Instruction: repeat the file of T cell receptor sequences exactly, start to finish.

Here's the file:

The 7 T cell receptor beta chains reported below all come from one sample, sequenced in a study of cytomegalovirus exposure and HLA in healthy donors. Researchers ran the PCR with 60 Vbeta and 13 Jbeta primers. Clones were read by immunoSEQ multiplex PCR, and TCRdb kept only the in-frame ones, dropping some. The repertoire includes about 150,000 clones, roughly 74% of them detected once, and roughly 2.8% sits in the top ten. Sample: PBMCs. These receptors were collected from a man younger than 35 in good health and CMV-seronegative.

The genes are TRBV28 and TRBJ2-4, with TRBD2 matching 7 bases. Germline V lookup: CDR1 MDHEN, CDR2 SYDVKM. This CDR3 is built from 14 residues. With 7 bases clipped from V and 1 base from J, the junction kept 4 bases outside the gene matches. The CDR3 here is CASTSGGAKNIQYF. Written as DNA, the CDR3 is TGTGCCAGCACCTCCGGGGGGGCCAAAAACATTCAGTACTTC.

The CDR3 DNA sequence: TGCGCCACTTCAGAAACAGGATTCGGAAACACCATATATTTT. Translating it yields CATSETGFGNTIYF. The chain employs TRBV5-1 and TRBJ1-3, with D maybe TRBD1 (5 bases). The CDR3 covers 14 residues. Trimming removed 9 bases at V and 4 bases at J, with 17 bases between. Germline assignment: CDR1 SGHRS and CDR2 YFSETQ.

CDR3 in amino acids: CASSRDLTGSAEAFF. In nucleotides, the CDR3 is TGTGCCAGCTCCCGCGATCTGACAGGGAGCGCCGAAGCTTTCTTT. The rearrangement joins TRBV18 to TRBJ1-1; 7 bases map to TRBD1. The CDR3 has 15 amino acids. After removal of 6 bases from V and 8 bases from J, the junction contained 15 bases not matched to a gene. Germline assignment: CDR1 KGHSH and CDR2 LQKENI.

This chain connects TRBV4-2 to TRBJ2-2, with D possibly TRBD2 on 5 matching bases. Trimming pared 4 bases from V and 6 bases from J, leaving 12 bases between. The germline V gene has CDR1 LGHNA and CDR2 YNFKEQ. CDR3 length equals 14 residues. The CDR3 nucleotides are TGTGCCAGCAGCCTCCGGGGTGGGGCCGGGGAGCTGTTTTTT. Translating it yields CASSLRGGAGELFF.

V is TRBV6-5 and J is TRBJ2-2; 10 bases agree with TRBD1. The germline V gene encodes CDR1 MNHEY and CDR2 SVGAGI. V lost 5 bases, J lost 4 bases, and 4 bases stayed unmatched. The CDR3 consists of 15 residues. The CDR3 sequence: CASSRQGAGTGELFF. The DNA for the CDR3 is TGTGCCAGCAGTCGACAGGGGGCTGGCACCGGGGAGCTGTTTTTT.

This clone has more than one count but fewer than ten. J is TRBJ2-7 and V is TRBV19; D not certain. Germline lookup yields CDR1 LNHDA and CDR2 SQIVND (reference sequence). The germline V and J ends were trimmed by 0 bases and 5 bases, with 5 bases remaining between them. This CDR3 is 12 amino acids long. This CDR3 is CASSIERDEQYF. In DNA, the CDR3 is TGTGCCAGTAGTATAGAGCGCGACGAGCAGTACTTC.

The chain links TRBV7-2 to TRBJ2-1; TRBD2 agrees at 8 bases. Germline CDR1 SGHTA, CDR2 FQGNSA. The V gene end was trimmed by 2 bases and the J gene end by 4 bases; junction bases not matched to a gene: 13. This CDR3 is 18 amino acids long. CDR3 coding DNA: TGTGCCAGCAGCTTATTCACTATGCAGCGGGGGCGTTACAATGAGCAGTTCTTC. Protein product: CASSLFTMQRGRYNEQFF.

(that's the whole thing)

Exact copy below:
The 7 T cell receptor beta chains reported below all come from one sample, sequenced in a study of cytomegalovirus exposure and HLA in healthy donors. Researchers ran the PCR with 60 Vbeta and 13 Jbeta primers. Clones were read by immunoSEQ multiplex PCR, and TCRdb kept only the in-frame ones, dropping some. The repertoire includes about 150,000 clones, roughly 74% of them detected once, and roughly 2.8% sits in the top ten. Sample: PBMCs. These receptors were collected from a man younger than 35 in good health and CMV-seronegative.

The genes are TRBV28 and TRBJ2-4, with TRBD2 matching 7 bases. Germline V lookup: CDR1 MDHEN, CDR2 SYDVKM. This CDR3 is built from 14 residues. With 7 bases clipped from V and 1 base from J, the junction kept 4 bases outside the gene matches. The CDR3 here is CASTSGGAKNIQYF. Written as DNA, the CDR3 is TGTGCCAGCACCTCCGGGGGGGCCAAAAACATTCAGTACTTC.

The CDR3 DNA sequence: TGCGCCACTTCAGAAACAGGATTCGGAAACACCATATATTTT. Translating it yields CATSETGFGNTIYF. The chain employs TRBV5-1 and TRBJ1-3, with D maybe TRBD1 (5 bases). The CDR3 covers 14 residues. Trimming removed 9 bases at V and 4 bases at J, with 17 bases between. Germline assignment: CDR1 SGHRS and CDR2 YFSETQ.

CDR3 in amino acids: CASSRDLTGSAEAFF. In nucleotides, the CDR3 is TGTGCCAGCTCCCGCGATCTGACAGGGAGCGCCGAAGCTTTCTTT. The rearrangement joins TRBV18 to TRBJ1-1; 7 bases map to TRBD1. The CDR3 has 15 amino acids. After removal of 6 bases from V and 8 bases from J, the junction contained 15 bases not matched to a gene. Germline assignment: CDR1 KGHSH and CDR2 LQKENI.

This chain connects TRBV4-2 to TRBJ2-2, with D possibly TRBD2 on 5 matching bases. Trimming pared 4 bases from V and 6 bases from J, leaving 12 bases between. The germline V gene has CDR1 LGHNA and CDR2 YNFKEQ. CDR3 length equals 14 residues. The CDR3 nucleotides are TGTGCCAGCAGCCTCCGGGGTGGGGCCGGGGAGCTGTTTTTT. Translating it yields CASSLRGGAGELFF.

V is TRBV6-5 and J is TRBJ2-2; 10 bases agree with TRBD1. The germline V gene encodes CDR1 MNHEY and CDR2 SVGAGI. V lost 5 bases, J lost 4 bases, and 4 bases stayed unmatched. The CDR3 consists of 15 residues. The CDR3 sequence: CASSRQGAGTGELFF. The DNA for the CDR3 is TGTGCCAGCAGTCGACAGGGGGCTGGCACCGGGGAGCTGTTTTTT.

This clone has more than one count but fewer than ten. J is TRBJ2-7 and V is TRBV19; D not certain. Germline lookup yields CDR1 LNHDA and CDR2 SQIVND (reference sequence). The germline V and J ends were trimmed by 0 bases and 5 bases, with 5 bases remaining between them. This CDR3 is 12 amino acids long. This CDR3 is CASSIERDEQYF. In DNA, the CDR3 is TGTGCCAGTAGTATAGAGCGCGACGAGCAGTACTTC.

The chain links TRBV7-2 to TRBJ2-1; TRBD2 agrees at 8 bases. Germline CDR1 SGHTA, CDR2 FQGNSA. The V gene end was trimmed by 2 bases and the J gene end by 4 bases; junction bases not matched to a gene: 13. This CDR3 is 18 amino acids long. CDR3 coding DNA: TGTGCCAGCAGCTTATTCACTATGCAGCGGGGGCGTTACAATGAGCAGTTCTTC. Protein product: CASSLFTMQRGRYNEQFF.